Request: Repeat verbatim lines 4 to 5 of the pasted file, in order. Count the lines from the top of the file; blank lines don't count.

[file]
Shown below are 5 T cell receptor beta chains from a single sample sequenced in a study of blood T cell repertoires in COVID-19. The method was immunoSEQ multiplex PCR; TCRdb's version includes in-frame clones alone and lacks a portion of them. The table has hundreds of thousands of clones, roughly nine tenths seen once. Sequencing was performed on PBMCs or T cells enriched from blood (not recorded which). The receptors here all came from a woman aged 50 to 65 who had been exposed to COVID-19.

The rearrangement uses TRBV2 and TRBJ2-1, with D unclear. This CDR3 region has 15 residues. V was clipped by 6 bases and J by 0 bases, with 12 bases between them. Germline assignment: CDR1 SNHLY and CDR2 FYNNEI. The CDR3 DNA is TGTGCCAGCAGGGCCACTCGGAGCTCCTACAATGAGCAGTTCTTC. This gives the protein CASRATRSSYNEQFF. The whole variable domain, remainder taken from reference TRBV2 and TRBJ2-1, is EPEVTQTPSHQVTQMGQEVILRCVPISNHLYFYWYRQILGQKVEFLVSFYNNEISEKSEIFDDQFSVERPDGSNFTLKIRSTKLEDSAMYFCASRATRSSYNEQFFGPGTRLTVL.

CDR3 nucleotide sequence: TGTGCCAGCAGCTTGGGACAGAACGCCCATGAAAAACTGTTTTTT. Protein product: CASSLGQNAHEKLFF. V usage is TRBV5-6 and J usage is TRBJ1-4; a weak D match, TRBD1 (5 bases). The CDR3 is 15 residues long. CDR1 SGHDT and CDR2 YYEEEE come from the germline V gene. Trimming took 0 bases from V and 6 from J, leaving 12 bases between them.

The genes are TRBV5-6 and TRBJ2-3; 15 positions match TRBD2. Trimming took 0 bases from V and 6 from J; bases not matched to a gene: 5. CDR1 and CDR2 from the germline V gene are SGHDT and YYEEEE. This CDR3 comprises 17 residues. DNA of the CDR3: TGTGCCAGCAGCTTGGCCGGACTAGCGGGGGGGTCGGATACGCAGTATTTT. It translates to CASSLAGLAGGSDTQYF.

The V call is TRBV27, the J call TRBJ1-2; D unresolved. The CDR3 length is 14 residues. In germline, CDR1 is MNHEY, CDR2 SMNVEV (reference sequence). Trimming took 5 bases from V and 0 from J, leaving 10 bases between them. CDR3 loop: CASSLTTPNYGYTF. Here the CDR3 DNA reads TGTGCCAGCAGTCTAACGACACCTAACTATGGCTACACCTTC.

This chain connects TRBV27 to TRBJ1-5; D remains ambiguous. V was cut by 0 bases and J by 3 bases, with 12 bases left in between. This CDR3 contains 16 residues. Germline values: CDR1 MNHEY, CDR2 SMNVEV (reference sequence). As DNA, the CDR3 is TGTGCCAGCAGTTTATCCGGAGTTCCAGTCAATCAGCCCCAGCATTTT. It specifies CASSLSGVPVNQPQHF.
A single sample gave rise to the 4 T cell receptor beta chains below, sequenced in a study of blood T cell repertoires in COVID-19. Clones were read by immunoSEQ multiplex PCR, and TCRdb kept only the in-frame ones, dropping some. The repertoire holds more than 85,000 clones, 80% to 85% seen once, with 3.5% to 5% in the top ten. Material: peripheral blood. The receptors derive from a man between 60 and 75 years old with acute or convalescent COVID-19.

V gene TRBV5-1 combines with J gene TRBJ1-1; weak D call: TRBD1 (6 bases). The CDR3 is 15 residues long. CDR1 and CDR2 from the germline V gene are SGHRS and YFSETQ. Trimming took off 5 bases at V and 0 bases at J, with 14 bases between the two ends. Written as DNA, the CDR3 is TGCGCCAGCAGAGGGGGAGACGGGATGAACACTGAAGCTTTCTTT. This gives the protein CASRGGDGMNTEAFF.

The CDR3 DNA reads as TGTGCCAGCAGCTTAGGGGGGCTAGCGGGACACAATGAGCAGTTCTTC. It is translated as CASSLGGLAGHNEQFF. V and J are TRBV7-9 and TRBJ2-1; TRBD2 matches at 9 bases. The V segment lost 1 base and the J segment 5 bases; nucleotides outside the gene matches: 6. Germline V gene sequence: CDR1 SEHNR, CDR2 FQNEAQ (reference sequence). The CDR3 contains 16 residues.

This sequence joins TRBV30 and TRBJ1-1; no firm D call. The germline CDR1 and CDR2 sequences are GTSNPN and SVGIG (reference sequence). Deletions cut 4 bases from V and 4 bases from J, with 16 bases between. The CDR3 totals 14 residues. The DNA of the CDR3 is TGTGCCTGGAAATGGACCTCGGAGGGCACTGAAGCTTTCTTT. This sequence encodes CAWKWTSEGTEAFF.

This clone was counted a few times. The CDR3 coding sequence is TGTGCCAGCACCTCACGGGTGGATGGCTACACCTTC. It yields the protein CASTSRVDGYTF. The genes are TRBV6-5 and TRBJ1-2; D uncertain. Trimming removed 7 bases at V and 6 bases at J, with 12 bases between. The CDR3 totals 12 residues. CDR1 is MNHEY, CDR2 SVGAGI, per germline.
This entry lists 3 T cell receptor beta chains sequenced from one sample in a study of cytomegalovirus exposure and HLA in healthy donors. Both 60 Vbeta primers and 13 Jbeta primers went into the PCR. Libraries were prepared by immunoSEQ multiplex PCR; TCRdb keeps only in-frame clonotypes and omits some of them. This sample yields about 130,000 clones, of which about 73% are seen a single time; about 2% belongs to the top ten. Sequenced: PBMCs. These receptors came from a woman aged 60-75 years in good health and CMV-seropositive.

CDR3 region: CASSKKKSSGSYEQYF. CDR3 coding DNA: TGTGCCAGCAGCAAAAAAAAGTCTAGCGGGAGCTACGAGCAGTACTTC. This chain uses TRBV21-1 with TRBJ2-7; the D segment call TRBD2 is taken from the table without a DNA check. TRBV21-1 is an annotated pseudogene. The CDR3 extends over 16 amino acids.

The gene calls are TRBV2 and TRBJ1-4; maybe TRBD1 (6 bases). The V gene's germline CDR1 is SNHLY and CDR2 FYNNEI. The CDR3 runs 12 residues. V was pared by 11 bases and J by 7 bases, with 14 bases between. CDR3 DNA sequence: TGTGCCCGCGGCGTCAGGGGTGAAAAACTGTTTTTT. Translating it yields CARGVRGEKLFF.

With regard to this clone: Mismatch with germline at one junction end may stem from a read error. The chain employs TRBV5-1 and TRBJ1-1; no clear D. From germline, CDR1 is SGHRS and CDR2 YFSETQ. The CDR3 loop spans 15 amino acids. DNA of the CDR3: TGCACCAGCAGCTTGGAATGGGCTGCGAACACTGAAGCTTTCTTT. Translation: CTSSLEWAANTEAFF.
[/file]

The genes are TRBV5-6 and TRBJ2-3; 15 positions match TRBD2. Trimming took 0 bases from V and 6 from J; bases not matched to a gene: 5. CDR1 and CDR2 from the germline V gene are SGHDT and YYEEEE. This CDR3 comprises 17 residues. DNA of the CDR3: TGTGCCAGCAGCTTGGCCGGACTAGCGGGGGGGTCGGATACGCAGTATTTT. It translates to CASSLAGLAGGSDTQYF.

The V call is TRBV27, the J call TRBJ1-2; D unresolved. The CDR3 length is 14 residues. In germline, CDR1 is MNHEY, CDR2 SMNVEV (reference sequence). Trimming took 5 bases from V and 0 from J, leaving 10 bases between them. CDR3 loop: CASSLTTPNYGYTF. Here the CDR3 DNA reads TGTGCCAGCAGTCTAACGACACCTAACTATGGCTACACCTTC.